On his ninth try, Andre Dawson ascended Wednesday into baseball's Hall of Fame. Which cap Dawson's image bears on his plaque (it won't be the one above) is to be determined. Dawson reportedly prefers to be inducted wearing a Cubs cap, even though his career began in Montreal and he played more seasons with the Expos.
To sort out the issue, the Stew has invited both points of view to hash it out — right here, right now — before an official resolution is announced.
A Montreal View — Elias Makos
The Hall of Fame says it has not decided what cap will be on Andre Dawson's bronze plaque, but there really isn't much of a decision to make. Dawson's Expos legacy was longer and it began right away, when he won the Rookie of the Year award in 1977. The Hawk spent 11 seasons patrolling the rock-hard AstroTurf of Olympic Stadium and he won the Gold Glove in six consecutive seasons from 1980 to 1985.
Olympic Stadium might have been a balanced field between pitchers and hitters after the roof was put on, but Dawson spent his time in Montreal in a roofless Big O, where home runs fell as doubles and doubles became frozen outs. Pre-roof Olympic Stadium was one of the most pitcher-friendly parks in baseball, especially during the arctic Montreal months of April, May and September — and looking at Dawson's Montreal stats with that fact in mind makes his totals even more impressive.
Really, it's no wonder why his best offensive season came at Wrigley Field, one of the most hitter-friendly parks in the National League at a time when large cookie-cutter stadiums prevailed. Yes, Dawson won an MVP award with the last-place Cubs in 1987, but that simply isn't enough to tip any scales weighing this decision.
For the record, Dawson finished second in MVP voting twice for Nos Amours — in 1981 and 1983 — with winning Expos ballclubs. The Montreal squad of the late '70s and early '80s was one of the top teams of the era. It might be hard to imagine Montreal being regarded as one of baseball's premier franchises, playing to packed houses, but that was indeed the case when Andre Dawson made his mark in the major leagues.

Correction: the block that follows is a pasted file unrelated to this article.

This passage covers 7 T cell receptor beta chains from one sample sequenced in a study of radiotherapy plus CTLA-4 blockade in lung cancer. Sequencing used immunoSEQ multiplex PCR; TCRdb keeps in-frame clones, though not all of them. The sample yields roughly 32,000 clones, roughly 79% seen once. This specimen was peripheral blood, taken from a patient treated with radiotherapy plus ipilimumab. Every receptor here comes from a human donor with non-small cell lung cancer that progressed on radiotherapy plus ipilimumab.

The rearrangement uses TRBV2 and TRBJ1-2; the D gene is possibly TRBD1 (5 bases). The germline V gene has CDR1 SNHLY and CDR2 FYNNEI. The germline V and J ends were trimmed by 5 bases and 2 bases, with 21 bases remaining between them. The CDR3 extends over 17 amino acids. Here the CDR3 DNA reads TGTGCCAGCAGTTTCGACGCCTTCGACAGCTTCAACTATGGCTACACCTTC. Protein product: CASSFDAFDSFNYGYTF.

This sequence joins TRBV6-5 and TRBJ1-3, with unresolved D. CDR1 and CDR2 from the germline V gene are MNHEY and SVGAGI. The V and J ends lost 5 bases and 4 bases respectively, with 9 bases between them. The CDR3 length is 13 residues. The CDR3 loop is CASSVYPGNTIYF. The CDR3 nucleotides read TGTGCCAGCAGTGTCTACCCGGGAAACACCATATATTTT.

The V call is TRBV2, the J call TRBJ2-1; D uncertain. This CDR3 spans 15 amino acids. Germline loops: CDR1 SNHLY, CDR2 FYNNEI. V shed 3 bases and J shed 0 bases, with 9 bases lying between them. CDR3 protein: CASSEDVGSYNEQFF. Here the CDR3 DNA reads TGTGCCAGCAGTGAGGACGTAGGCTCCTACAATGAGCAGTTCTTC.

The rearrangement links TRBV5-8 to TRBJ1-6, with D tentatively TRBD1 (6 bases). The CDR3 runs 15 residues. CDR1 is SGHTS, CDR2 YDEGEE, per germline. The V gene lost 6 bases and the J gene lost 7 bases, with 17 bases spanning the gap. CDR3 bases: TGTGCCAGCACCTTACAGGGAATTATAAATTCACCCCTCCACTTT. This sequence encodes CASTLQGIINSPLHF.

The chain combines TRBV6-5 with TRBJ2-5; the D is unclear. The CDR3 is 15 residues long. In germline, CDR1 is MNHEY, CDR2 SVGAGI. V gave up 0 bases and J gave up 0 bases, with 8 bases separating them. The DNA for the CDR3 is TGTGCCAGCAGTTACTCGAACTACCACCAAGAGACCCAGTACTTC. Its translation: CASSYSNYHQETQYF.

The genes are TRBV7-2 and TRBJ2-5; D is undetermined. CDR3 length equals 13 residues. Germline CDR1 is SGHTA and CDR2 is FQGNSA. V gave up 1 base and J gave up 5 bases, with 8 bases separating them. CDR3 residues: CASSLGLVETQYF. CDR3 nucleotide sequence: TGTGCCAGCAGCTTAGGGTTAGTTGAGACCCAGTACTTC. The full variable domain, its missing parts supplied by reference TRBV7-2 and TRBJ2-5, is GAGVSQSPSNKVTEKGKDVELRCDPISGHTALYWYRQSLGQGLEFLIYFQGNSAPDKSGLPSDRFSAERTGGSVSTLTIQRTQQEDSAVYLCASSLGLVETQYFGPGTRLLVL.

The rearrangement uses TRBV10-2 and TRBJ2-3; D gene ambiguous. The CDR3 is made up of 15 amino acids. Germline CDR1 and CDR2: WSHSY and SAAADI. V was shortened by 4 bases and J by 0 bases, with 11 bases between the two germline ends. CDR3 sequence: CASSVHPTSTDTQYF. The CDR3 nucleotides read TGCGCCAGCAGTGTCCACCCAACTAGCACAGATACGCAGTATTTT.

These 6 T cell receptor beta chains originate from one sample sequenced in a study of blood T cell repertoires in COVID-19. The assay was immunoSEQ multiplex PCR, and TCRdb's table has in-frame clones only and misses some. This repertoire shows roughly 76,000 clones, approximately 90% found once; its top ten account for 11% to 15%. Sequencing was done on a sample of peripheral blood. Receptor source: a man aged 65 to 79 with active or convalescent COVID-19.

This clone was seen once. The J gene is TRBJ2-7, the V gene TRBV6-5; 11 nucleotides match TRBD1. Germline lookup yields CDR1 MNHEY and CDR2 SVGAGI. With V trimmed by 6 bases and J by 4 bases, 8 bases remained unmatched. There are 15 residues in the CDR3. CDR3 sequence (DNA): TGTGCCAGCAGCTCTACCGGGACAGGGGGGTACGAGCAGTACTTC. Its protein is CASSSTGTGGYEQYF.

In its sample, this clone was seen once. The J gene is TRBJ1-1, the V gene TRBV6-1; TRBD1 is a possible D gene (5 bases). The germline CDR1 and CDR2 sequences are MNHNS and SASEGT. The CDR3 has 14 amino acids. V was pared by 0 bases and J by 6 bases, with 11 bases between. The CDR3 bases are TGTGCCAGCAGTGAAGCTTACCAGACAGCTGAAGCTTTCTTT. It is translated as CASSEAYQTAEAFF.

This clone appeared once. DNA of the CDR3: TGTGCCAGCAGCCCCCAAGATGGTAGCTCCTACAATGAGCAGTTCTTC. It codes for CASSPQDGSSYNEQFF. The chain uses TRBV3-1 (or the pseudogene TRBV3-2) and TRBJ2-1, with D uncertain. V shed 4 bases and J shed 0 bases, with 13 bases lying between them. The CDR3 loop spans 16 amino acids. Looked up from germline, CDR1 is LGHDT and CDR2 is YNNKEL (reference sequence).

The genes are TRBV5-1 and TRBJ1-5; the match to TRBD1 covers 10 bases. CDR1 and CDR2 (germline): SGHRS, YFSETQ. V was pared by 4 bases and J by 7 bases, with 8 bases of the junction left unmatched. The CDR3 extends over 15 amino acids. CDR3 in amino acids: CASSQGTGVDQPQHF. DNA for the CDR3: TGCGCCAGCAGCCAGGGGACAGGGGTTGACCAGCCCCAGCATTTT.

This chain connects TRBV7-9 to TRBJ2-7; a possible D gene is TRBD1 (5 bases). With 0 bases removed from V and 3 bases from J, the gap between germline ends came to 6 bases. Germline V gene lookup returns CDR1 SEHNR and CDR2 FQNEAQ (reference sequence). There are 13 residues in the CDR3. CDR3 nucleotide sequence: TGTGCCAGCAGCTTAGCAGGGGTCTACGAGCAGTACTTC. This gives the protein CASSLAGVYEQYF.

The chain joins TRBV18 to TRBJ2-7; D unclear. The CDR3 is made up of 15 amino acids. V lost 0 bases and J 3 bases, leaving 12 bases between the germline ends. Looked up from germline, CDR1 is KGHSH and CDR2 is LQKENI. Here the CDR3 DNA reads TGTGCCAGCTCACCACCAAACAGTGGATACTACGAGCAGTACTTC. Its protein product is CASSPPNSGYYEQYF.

Bad luck and and endless September doubleheaders kept the Expos from the World Series championship needed to confirm that dominance. With the Expos now gone, the Hall of Fame has the duty to preserve and honor baseball's history in Montreal. Enshrining Andre Dawson with anything other than an Expos logo on his cap would be a complete failure of that duty.
Elias Makos was the Expos' media relations coordinator from 2002 to 2004 and is currently the technology and trends columnist for CTV in Montreal. Keep up with les Expos on Twitter.
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A Chicago View — David Brown
Considering all of the criteria used by voters as reason to elect Andre Dawson to the Hall of Fame, his MVP award in 1987 is probably at the top of the list.
Over his 20 seasons, Dawson hit 438 homers, had nearly 2,800 hits and stole 314 bases. But he doesn’t pass into Cooperstown without the MVP. And it came when Dawson played for the Cubs.
That's among the reasons why Dawson's Hall of Fame plaque should bear the image of the Hawk wearing a Cubs cap. After all, it's the cap by which Dawson became famous.
Dawson was far from unknown with the Expos. He won the NL Rookie of the Year with them and led them to the playoffs once. It's justifiable to want Dawson to wear an Expos cap in the Hall. Some also would tell you it's justice.
The Montreal Expos cease to exist, a regrettable fact for Major League Baseball, no matter what successes might be ahead for the Washington Nationals. The departure is especially sad for Expos fans, a loyal and spirited band that was just a little too bijou to sustain a team in Quebec for longer than 36 seasons, the last being 2004.
It's arguable the major leagues should not have placed a team in Montreal in the first place, but it's also true that the Expos were taken unfairly and brutishly from Canada.
That's all unfortunate, but it doesn’t mean the Hall of Fame should be charitable with its caps. And it's not like zero Expos caps exist in the Hall; Gary Carter wears one on his plaque. It's sadly true that playing in Montreal all of those years delayed Carter's induction to Cooperstown. And Montreal might be the singular reason Tim Raines isn't in the Hall yet. If he played in St. Louis, Philly or — heavens — New York, the Rock would have been first ballot.
Montreal was a baseball wilderness for too many. That's why the Expos died and the Nationals were born. Dawson loved the fans up there, but he also couldn't wait to leave. In the days of owner collusion, when Dawson was a free agent, he gave the Cubs a blank check just so he could play home games at Wrigley Field.
That fact Dawson wants to wear a Cubs cap for eternity shouldn't be a the only consideration. Take Wade Boggs and his alleged wish to be inducted as a Devil Ray. Out of order. This is not that.
Dawson was a great player with the Expos, but he became a Hall of Famer with the Cubs.
David Brown grew up in Chicago and contributes to Big League Stew. Tell him hello on the Twitter.